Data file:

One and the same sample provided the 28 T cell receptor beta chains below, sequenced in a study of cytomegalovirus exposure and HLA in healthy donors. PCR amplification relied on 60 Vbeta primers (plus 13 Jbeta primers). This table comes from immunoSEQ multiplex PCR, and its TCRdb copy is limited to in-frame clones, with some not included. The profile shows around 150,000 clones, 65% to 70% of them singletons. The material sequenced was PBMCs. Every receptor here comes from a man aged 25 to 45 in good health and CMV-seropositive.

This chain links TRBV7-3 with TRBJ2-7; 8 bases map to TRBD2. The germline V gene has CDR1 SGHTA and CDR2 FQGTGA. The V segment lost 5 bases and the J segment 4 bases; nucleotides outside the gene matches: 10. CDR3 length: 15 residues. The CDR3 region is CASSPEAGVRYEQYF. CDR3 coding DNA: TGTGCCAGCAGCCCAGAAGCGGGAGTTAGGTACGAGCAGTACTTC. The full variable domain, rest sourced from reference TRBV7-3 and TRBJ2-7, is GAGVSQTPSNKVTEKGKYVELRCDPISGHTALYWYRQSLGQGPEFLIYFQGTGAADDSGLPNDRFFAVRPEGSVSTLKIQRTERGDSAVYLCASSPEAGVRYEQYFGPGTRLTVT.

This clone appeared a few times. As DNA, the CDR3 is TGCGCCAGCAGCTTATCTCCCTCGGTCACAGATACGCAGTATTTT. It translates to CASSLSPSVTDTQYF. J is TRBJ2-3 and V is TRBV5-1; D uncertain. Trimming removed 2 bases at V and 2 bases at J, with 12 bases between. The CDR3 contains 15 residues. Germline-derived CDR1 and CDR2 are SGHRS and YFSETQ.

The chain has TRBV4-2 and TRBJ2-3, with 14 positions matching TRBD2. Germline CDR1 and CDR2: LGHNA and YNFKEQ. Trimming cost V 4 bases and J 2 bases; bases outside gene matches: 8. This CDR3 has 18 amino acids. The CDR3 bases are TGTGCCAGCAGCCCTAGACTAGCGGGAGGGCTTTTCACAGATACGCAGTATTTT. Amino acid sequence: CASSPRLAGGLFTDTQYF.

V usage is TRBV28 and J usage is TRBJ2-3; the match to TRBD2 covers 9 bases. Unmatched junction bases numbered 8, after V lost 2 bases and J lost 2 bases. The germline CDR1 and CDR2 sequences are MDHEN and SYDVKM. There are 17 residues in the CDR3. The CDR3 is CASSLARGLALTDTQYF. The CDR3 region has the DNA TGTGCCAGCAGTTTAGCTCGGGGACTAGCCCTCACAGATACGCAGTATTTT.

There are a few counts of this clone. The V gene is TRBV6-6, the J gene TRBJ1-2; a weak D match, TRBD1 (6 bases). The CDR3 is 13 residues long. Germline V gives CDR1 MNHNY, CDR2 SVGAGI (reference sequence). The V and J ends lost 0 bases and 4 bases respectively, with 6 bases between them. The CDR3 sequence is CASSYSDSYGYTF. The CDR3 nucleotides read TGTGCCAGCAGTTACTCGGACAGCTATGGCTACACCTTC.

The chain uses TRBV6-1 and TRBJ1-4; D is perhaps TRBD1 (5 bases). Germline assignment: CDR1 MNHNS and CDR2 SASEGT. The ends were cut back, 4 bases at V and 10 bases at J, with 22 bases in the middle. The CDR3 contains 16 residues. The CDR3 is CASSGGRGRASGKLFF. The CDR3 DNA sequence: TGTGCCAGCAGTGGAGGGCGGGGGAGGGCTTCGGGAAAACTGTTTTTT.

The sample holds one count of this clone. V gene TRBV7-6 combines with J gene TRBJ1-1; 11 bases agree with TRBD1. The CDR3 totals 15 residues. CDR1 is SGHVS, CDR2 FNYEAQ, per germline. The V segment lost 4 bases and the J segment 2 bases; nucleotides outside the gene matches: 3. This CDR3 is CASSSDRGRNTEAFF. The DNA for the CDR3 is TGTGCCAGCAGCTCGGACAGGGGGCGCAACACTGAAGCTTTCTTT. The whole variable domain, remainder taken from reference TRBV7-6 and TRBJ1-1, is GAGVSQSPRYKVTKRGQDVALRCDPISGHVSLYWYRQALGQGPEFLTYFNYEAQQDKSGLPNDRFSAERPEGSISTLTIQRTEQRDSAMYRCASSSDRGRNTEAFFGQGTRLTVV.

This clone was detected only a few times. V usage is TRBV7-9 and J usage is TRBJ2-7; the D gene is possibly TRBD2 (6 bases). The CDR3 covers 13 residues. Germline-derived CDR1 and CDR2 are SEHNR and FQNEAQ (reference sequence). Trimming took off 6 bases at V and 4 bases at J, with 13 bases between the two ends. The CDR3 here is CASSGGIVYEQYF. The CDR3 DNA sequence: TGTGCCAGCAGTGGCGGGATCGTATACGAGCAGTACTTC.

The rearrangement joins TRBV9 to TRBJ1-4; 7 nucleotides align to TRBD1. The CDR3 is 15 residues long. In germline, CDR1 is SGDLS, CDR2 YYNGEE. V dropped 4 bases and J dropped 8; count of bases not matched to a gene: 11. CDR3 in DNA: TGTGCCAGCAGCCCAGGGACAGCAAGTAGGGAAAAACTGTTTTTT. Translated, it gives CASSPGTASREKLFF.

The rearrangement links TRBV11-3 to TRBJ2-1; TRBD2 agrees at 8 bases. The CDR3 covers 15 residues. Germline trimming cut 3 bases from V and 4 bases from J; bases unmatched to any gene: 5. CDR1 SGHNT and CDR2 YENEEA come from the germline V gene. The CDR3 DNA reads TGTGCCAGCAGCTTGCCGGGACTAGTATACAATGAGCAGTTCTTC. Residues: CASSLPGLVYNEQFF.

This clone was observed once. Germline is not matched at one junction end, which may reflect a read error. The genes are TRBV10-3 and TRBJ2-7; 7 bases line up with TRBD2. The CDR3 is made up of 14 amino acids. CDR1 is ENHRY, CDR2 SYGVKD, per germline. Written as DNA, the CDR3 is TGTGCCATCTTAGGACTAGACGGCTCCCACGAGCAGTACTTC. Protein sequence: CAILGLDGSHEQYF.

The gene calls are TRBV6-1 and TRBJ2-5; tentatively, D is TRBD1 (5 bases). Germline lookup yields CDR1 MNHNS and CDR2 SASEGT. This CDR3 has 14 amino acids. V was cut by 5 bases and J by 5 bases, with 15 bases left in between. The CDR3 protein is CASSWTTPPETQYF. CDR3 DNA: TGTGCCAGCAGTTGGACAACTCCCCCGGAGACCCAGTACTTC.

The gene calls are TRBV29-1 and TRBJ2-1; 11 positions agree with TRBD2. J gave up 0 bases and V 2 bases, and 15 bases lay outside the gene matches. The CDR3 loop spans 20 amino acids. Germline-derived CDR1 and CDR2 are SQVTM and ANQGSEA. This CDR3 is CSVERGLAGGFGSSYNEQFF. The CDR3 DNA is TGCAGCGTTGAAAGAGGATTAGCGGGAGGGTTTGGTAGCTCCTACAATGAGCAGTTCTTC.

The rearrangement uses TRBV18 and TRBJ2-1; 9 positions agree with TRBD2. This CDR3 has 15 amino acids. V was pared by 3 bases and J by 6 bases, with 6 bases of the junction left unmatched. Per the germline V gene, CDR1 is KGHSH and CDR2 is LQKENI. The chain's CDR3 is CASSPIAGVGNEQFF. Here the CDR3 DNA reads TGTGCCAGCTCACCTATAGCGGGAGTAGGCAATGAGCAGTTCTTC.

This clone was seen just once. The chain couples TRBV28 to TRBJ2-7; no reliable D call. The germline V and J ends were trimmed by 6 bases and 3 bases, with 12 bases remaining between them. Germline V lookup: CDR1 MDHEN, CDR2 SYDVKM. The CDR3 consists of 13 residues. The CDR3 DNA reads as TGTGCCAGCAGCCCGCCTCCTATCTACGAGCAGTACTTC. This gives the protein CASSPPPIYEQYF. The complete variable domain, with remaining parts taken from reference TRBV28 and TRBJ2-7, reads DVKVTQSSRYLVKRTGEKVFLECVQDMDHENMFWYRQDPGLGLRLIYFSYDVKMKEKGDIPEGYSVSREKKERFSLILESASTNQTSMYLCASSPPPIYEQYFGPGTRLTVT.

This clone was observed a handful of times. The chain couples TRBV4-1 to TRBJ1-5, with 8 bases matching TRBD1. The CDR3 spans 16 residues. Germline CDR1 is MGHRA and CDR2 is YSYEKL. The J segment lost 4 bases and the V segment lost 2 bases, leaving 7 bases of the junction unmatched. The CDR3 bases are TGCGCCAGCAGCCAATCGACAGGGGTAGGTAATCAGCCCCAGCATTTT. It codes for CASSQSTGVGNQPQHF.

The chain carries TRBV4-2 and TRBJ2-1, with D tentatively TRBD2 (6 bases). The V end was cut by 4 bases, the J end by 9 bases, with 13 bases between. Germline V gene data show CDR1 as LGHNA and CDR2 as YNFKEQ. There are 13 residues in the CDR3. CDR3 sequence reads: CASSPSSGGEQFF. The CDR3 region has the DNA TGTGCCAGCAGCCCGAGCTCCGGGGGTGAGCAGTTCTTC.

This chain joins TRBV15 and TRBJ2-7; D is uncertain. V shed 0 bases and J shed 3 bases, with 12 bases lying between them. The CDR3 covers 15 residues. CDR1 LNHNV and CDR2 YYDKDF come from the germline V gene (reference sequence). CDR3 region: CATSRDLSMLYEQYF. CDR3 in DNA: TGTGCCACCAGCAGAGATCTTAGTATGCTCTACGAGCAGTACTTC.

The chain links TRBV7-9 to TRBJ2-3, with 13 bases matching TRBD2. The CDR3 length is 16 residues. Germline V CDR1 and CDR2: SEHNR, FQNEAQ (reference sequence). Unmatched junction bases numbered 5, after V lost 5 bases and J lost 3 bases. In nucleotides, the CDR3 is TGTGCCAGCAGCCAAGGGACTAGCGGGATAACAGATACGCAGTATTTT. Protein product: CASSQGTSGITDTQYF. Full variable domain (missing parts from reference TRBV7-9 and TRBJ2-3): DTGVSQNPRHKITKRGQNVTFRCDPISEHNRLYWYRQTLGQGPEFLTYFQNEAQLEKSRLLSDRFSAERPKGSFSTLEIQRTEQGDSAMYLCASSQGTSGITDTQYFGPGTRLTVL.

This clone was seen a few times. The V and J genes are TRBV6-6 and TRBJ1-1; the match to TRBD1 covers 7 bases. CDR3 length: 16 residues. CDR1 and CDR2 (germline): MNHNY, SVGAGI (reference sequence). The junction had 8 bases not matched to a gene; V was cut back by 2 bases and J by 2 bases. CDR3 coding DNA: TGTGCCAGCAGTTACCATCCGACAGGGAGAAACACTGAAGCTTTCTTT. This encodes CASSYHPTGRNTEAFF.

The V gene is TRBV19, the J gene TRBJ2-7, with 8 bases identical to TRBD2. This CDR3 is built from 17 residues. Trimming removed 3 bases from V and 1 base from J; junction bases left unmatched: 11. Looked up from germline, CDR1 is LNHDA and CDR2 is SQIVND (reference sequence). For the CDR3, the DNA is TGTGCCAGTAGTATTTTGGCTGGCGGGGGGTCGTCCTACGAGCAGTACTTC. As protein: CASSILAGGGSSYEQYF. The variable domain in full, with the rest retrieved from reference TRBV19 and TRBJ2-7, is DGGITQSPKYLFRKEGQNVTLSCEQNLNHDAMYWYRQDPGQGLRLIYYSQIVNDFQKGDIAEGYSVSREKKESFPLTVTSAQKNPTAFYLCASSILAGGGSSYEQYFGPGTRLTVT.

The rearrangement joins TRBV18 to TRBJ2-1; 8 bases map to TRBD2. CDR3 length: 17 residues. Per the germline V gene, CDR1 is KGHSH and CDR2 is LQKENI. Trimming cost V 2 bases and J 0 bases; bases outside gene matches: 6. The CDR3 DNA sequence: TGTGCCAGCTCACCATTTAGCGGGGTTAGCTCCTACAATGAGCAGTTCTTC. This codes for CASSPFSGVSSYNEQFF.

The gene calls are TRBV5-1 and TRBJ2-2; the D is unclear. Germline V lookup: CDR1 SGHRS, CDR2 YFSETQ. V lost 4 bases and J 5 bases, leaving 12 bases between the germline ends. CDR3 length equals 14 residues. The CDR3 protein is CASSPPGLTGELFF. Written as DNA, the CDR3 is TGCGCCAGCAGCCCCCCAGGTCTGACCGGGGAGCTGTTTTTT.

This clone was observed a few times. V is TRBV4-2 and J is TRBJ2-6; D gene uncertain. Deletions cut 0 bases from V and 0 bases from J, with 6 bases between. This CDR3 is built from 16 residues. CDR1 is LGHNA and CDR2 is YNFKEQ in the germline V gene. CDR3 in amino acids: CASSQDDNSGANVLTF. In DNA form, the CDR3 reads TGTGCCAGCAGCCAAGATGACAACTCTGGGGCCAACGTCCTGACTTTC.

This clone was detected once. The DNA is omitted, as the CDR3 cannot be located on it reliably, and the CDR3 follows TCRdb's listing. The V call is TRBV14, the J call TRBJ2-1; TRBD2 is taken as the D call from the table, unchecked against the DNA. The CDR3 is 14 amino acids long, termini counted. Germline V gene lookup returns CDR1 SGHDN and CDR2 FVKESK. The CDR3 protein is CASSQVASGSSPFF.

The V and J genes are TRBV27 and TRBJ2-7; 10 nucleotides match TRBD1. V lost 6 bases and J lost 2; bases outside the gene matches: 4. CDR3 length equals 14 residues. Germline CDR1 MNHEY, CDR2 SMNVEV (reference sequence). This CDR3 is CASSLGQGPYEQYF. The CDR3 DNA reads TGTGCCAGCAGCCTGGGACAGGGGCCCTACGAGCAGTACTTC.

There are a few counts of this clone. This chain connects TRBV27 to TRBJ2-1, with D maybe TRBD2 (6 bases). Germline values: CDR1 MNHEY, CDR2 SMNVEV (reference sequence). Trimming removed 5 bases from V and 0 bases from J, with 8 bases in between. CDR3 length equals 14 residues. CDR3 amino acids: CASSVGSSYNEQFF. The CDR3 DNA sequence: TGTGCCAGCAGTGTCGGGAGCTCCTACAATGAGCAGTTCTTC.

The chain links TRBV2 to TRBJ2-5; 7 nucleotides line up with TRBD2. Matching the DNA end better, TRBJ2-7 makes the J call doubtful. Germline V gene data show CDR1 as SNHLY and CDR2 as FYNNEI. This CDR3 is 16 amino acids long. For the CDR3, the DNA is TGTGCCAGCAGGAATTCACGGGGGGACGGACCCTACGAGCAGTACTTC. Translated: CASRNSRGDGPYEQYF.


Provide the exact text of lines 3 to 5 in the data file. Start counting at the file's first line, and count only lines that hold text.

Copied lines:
This clone appeared a few times. As DNA, the CDR3 is TGCGCCAGCAGCTTATCTCCCTCGGTCACAGATACGCAGTATTTT. It translates to CASSLSPSVTDTQYF. J is TRBJ2-3 and V is TRBV5-1; D uncertain. Trimming removed 2 bases at V and 2 bases at J, with 12 bases between. The CDR3 contains 15 residues. Germline-derived CDR1 and CDR2 are SGHRS and YFSETQ.

The chain has TRBV4-2 and TRBJ2-3, with 14 positions matching TRBD2. Germline CDR1 and CDR2: LGHNA and YNFKEQ. Trimming cost V 4 bases and J 2 bases; bases outside gene matches: 8. This CDR3 has 18 amino acids. The CDR3 bases are TGTGCCAGCAGCCCTAGACTAGCGGGAGGGCTTTTCACAGATACGCAGTATTTT. Amino acid sequence: CASSPRLAGGLFTDTQYF.

V usage is TRBV28 and J usage is TRBJ2-3; the match to TRBD2 covers 9 bases. Unmatched junction bases numbered 8, after V lost 2 bases and J lost 2 bases. The germline CDR1 and CDR2 sequences are MDHEN and SYDVKM. There are 17 residues in the CDR3. The CDR3 is CASSLARGLALTDTQYF. The CDR3 region has the DNA TGTGCCAGCAGTTTAGCTCGGGGACTAGCCCTCACAGATACGCAGTATTTT.